Presentation on theme: "Foot The foot is the metrical unit by which a line of poetry is measured; it usually consists of one stressed or accented ( ' ) and one or two unstressed."— Presentation transcript:
Foot The foot is the metrical unit by which a line of poetry is measured; it usually consists of one stressed or accented ( ' ) and one or two unstressed or unaccented syllables ( - ). Source: A Handbook of Terms for Discussing Poetry
Name of FootName of MeterMeasure IambIambic - ' TrocheeTrochaic' - AnapestAnapestic- - ' DactylDactylic' - - SpondeeSpondaic' PyrrhusPyrrhic-
Line The secondary unit of measurement, the line, is measured by naming the number of feet in it. A line that ends with a stressed syllable is said to have a masculine ending and a line that ends with an extra syllable is said to have a feminine ending.
One foot Monometer Two feet Dimeter Three feet Trimeter Four feet Tetrameter Five feet Pentameter Six feet Hexameter Seven feet Heptameter Eight feet Octameter
Stanza The stanza consists of a group of lines whose metrical pattern is repeated throughout the poem.
Patterns of Traditional Poems Ballad is a long singing poem that tells a story (usually of love or adventure), written in quatrains - four lines alternatively of four and three feet - the third line may have internal rhymes. ( Blank Verse is made up of unrhymed iambic pentameter lines. )
Elegy is a lyric poem written to commemorate someone who is dead. ( ) Epigram is a brief, pointed, and witty poem of no prescribed form. ( ) Free Verse has no identifiable meter, although the lines may have a rhyme- scheme. Lyric is a poem of emotional intensity and expresses powerful feelings. Heroic Couplet is two lines of rhyming iambic pentameters. ( )
Narrative form is used to tell a story; it is usually made of ballad stanzas - four lines alternatively of four and three feet. Ode, English in origin, is a poem of indefinite length, divided in 10-line stanzas, rhymed, with different schemes for each stanza - ababcdecde, written in iambic meter. (Keatss Ode to Autumn) Parody is a humorous imitation of a serious poem.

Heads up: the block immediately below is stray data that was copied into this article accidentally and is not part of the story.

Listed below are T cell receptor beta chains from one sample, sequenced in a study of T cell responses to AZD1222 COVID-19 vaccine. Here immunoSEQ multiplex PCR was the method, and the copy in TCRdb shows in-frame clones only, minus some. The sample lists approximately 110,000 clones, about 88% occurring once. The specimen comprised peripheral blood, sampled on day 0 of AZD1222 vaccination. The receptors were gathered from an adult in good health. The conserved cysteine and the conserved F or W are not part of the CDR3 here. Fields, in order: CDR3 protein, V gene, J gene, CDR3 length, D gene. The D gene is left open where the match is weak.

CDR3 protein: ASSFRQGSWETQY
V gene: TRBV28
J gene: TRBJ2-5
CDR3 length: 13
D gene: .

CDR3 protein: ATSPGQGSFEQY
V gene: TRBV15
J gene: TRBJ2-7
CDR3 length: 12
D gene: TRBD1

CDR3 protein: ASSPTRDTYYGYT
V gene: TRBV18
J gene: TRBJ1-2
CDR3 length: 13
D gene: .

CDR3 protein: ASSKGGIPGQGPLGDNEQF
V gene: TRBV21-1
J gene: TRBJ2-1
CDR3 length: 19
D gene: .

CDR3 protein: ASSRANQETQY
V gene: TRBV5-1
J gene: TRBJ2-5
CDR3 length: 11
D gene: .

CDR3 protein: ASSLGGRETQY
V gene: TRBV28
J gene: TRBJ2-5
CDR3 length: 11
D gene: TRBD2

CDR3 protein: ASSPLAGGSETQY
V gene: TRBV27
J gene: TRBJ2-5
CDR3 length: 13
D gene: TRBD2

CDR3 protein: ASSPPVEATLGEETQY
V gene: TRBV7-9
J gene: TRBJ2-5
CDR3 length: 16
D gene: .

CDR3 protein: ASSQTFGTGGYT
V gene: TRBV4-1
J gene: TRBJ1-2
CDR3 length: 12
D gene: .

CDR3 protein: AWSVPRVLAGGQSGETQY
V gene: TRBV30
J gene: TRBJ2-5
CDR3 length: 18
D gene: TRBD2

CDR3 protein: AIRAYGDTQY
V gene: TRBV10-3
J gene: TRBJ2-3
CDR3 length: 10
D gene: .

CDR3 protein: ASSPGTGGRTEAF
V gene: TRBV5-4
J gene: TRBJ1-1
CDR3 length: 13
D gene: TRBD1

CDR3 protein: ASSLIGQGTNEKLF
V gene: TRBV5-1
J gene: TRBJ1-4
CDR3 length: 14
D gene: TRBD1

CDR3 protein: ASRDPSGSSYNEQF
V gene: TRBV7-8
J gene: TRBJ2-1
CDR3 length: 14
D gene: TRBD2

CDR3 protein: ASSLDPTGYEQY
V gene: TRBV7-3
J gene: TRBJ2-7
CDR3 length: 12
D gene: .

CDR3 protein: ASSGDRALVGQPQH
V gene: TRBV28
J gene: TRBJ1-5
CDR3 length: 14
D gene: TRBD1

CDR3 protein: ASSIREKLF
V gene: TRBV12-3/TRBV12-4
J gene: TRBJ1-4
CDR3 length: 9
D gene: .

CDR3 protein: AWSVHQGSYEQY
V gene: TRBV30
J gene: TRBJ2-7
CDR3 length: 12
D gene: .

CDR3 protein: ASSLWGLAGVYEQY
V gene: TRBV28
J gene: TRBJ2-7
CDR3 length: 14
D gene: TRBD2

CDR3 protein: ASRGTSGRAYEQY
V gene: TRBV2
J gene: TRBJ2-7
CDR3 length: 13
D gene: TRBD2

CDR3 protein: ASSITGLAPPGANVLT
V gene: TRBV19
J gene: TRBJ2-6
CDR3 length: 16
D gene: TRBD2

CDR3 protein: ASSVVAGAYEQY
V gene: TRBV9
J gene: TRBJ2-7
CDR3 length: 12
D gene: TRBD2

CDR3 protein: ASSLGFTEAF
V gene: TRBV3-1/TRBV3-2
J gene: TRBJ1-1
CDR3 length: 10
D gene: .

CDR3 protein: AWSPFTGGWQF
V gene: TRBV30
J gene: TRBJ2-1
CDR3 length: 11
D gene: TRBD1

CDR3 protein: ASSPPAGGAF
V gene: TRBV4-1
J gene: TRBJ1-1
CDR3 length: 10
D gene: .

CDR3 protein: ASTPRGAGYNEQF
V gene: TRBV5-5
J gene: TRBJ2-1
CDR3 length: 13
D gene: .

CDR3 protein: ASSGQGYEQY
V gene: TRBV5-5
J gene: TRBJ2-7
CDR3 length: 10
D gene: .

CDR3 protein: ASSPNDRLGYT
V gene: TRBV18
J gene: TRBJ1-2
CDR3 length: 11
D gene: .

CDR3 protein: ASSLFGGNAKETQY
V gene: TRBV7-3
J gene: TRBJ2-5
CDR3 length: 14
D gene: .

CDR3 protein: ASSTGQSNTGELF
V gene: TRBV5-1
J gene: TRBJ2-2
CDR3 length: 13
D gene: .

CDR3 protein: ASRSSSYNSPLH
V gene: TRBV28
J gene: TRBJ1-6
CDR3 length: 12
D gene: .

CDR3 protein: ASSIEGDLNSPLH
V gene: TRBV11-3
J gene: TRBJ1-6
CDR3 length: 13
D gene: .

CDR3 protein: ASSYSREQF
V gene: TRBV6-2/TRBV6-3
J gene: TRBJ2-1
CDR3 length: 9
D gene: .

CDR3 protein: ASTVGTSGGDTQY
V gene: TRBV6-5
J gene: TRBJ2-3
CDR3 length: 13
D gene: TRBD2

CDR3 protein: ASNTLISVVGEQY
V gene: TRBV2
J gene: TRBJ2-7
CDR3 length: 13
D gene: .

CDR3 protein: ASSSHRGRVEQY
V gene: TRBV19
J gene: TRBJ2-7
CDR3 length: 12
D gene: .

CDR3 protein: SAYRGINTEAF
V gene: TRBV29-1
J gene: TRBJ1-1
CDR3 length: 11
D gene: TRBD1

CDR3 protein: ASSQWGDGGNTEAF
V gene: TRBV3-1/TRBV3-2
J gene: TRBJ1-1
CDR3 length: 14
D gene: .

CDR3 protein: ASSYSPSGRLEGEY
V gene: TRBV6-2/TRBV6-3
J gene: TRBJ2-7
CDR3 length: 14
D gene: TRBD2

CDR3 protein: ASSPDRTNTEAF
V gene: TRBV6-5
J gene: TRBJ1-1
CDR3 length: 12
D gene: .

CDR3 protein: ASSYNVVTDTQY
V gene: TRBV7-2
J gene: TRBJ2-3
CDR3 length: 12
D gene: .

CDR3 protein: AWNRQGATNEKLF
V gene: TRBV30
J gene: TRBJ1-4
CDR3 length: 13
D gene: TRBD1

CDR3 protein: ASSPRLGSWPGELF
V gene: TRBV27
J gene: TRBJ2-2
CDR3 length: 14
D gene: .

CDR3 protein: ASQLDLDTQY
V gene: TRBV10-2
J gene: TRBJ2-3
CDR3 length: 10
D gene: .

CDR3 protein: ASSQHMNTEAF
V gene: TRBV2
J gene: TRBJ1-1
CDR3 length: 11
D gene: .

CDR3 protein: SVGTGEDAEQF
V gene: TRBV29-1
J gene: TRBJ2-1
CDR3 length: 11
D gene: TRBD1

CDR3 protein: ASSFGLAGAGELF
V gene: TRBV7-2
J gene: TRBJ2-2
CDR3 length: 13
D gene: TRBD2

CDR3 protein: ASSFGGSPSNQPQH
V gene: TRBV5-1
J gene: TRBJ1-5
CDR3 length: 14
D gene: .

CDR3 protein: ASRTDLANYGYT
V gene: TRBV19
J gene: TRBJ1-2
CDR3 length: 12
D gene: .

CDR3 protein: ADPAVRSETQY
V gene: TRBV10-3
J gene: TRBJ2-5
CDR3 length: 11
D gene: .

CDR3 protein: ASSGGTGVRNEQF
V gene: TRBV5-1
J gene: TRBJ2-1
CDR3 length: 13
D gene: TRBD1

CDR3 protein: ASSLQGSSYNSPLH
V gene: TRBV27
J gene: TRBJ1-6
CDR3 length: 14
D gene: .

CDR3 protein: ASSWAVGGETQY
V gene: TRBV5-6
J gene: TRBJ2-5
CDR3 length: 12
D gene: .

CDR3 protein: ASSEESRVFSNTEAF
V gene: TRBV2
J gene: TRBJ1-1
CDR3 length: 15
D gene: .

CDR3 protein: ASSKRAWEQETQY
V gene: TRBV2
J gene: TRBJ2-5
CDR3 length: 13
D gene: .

Sonnet is a fourteen line poem. The Italian or Petrarchan has two stanzas: the first of eight lines is called octave and has the rhyme- scheme abba abba; the second of six lines is called the sestet and has the rhyme cdecde or cdcdcd. The Spenserian sonnet, developed by Edmund Spenser, has three quatrains and a heroic couplet, in iambic pentameter with rhymes ababbcbccdcdee. The English sonnet, developed by Shakespeare, has three quatrains and a heroic couplet, in iambic pentameter with rhymes ababcdcdefefgg.
Nothing Gold Can Stay Natures first green is gold, Her hardest hue to hold. Her early leafs a flower; But only so an hour. Then leaf subsides to leaf. So Eden sank to Grief, So dawn goes down to day. Nothing gold can stay.
Q & A Who wrote the poem? A: Robert Frost. Whats the rhyme pattern of the poem? A: aa bb cc dd Whats the theme of the poem? A: The fleeting of time.
Poets use figures of speech to make their poetry more interesting and to create imagery. An image is a mental picture that is created by words. The poet tries to paint a picture in our minds by his choice of words.
What are similes? Similes are comparisons using "like" or "as". The poet compares two things that have something in common. Notice these two things must belong to different classes. Otherwise, it is not simile. A simile is like a double mirror.
What are metaphors? A metaphor is similar to a simile, but it is an indirect comparison, not using like or as.
Identify which one uses simile and which one uses metaphor. 1. All worlds a stage, And all the men and women merely players; They have their exits and their entrances; And one man in his time plays many parts. 2. Fannys hands felt as cold as ice. 3.Her eyes are shining like stars.